The Form of the Article 50 Authorisation Bill: Some Early Thoughts on Miller  UKSC 5
From the UK Supreme Court’s decision this morning in Miller it is quite clear that legislation is required to authorise the triggering of Article 50.
But what form should such legislation take? The majority decision does not give much explicit guidance. At para. 86, we are told that there must be “domestic sanction” in “appropriate statutory form”. At para. 122, there is a discussion that is apt to mislead (and seems to be misleading people already):
What form such legislation should take is entirely a matter for Parliament. But, in the light of a point made in oral argument, it is right to add that the fact that Parliament may decide to content itself with a very brief statute is nothing to the point. There is no equivalence between the constitutional importance of a statute, or any other document, and its length or complexity. A notice under article 50(2) could no doubt be very short indeed, but that would not undermine its momentous significance. The essential point is that, if, as we consider, what would otherwise be a prerogative act would result in a change in domestic law, the act can only lawfully be carried out with the sanction of primary legislation enacted by the Queen in Parliament.
Does this passage mean that “Parliament may decide to content itself with a very brief statute…”? I am not so sure. The point being made here, I think, is that passing legislation is a fundamental constitutional requirement in these circumstances (see especially the preceding comments in para. 121). The point made in oral argument that the majority is responding to is (I think) that legislation is not a meaningless formal requirement. Even if the legislation required turns out, on proper analysis, to be relatively brief it is nonetheless constitutionally vital to pass it. As a result, para. 122, in my view, is not best read as suggesting that a “very brief statute” will be sufficient. To know what is sufficient, it is necessary to read the majority judgment carefully.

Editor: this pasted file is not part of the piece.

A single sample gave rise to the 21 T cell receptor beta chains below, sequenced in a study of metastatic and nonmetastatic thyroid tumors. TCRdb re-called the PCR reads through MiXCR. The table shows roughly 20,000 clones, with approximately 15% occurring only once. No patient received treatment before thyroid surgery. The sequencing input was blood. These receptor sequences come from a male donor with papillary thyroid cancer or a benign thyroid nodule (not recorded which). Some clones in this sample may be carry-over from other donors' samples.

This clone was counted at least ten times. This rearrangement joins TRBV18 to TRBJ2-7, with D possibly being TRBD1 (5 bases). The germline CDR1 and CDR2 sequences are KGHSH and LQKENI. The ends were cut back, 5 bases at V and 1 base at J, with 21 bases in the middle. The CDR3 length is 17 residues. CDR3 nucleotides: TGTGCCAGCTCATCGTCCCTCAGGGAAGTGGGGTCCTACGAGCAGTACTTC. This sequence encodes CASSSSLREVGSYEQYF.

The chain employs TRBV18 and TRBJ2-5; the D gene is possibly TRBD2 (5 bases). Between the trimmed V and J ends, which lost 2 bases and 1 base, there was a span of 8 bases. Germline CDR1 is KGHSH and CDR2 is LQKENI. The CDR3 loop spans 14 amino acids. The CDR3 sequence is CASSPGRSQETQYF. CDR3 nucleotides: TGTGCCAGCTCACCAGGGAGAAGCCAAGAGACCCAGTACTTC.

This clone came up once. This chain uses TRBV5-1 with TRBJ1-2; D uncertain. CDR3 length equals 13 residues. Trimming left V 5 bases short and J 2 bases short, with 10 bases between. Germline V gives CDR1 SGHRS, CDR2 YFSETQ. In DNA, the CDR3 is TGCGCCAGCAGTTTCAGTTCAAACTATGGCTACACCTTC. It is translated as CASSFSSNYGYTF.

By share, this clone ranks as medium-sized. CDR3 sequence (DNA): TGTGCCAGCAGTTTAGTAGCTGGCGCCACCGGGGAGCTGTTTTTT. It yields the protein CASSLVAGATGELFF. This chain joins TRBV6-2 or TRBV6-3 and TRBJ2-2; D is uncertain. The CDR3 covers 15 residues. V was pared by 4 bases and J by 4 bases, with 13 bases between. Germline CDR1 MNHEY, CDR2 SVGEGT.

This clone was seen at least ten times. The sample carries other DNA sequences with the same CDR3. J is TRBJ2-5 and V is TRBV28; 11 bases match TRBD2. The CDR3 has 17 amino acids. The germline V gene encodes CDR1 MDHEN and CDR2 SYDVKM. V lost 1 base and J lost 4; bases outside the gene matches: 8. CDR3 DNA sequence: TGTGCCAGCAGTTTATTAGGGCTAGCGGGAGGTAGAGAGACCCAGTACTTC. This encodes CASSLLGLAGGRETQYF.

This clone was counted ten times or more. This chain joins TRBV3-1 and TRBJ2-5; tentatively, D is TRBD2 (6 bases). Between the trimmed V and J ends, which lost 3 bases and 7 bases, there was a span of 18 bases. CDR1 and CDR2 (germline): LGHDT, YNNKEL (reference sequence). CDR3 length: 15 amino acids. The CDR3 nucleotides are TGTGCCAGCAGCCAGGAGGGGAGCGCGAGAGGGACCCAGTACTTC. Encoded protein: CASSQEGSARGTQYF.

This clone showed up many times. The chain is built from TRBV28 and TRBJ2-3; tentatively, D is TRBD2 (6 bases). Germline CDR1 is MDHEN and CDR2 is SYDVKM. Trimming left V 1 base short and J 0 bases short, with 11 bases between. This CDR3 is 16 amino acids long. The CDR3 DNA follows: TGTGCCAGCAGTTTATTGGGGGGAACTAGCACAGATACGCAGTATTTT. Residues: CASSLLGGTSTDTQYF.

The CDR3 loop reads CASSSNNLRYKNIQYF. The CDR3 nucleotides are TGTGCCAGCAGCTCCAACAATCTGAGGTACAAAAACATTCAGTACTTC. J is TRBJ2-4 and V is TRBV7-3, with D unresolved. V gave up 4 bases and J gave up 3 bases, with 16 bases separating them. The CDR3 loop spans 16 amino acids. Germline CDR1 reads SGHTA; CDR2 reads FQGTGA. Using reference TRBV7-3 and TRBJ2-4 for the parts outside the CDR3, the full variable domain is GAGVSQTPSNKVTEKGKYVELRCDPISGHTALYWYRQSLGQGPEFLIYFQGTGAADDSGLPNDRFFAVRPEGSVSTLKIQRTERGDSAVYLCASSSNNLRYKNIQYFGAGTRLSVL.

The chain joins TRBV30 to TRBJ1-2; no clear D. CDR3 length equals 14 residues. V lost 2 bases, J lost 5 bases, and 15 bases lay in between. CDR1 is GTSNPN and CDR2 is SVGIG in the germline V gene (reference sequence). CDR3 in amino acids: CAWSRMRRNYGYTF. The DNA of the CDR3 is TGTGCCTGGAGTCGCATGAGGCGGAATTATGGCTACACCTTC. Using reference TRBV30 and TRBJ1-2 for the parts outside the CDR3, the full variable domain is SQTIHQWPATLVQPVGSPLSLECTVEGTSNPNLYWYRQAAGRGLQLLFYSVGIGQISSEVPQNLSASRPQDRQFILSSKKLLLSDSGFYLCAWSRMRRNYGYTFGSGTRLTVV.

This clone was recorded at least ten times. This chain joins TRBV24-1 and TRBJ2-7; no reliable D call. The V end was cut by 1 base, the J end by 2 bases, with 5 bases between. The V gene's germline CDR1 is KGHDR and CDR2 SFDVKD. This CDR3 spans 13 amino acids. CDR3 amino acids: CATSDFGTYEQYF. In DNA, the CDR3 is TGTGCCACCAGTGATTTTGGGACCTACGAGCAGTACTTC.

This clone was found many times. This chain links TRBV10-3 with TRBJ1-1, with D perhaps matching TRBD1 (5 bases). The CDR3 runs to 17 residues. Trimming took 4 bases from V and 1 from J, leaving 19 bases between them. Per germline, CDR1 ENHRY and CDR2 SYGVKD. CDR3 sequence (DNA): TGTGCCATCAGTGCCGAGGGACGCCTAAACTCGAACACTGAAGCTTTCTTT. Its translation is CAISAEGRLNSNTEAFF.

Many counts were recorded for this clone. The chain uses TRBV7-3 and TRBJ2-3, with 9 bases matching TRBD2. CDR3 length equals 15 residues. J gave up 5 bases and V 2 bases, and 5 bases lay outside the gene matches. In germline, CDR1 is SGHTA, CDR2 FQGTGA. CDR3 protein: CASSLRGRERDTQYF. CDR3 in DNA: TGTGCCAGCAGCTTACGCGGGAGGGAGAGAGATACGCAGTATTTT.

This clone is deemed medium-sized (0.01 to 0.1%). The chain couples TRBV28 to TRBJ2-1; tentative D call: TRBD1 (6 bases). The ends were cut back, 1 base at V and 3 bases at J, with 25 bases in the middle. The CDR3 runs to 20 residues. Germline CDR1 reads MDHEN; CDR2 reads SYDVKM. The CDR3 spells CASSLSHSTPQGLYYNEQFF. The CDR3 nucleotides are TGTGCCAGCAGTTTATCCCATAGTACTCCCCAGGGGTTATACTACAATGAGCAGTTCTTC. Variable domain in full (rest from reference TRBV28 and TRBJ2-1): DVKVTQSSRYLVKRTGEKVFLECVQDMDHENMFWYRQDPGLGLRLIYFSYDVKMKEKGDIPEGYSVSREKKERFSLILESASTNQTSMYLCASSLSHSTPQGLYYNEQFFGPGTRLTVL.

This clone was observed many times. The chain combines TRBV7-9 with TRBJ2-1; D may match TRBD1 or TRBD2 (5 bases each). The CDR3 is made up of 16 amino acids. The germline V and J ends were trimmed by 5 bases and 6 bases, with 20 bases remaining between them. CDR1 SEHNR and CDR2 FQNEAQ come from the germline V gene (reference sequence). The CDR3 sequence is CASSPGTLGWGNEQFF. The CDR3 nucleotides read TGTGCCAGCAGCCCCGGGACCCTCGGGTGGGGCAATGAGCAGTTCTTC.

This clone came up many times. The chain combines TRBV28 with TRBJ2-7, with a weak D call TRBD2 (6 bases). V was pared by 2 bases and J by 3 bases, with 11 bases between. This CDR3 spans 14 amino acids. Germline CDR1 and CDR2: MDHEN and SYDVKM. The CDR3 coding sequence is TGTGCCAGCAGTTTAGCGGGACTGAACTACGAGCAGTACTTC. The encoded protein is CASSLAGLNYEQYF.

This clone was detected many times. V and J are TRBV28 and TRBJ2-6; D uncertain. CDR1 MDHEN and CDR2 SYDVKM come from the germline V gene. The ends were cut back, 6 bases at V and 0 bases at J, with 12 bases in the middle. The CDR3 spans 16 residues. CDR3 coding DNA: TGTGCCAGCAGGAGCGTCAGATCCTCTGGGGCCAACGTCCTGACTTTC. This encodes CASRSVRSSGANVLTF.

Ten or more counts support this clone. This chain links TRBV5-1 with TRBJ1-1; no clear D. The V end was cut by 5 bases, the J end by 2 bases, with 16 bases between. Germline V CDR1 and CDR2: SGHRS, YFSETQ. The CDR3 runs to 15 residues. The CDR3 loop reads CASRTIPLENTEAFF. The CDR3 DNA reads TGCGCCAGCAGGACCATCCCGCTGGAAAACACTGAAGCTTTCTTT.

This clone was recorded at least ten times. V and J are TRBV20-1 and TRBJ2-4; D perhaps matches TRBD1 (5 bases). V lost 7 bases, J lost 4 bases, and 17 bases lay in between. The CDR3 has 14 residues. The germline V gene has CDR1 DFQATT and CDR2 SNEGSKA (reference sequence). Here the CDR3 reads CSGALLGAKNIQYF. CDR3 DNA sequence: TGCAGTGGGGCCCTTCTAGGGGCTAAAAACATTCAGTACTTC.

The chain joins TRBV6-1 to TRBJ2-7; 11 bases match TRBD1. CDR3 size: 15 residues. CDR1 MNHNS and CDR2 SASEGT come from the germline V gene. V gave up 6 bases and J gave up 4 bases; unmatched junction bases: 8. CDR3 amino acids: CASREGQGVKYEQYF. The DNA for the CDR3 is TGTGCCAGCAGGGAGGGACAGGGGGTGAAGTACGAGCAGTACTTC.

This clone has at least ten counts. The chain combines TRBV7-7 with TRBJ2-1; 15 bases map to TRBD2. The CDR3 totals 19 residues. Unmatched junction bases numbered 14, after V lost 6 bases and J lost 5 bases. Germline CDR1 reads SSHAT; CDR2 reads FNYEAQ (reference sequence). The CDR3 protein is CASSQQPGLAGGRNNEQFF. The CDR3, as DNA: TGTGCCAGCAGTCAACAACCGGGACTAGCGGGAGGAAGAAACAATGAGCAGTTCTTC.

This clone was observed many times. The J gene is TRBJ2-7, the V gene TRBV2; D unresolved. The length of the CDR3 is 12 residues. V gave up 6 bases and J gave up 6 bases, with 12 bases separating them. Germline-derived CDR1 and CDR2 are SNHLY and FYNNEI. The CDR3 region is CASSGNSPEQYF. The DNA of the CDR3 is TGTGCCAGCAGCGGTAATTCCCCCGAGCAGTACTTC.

First, there are two bases for decision in Miller: that triggering Article 50 will remove EU law as a source of law in the UK (see para. 62); and that triggering Article 50 will remove rights that are currently enjoyed by individuals in the UK (see paras. 70, 73). I accept that a brief bill making reference to s. 2 of the European Communities Act 1972 would be sufficient to cover the first basis for decision — or even a bill, as Jeff King has suggested, stating as follows “Notwithstanding the provision of any Act to the contrary, the Prime Minister shall have the authority to issue notice of the United Kingdom’s intent to withdraw from the European Union under article 50(2) of the Treaty of the European Union”.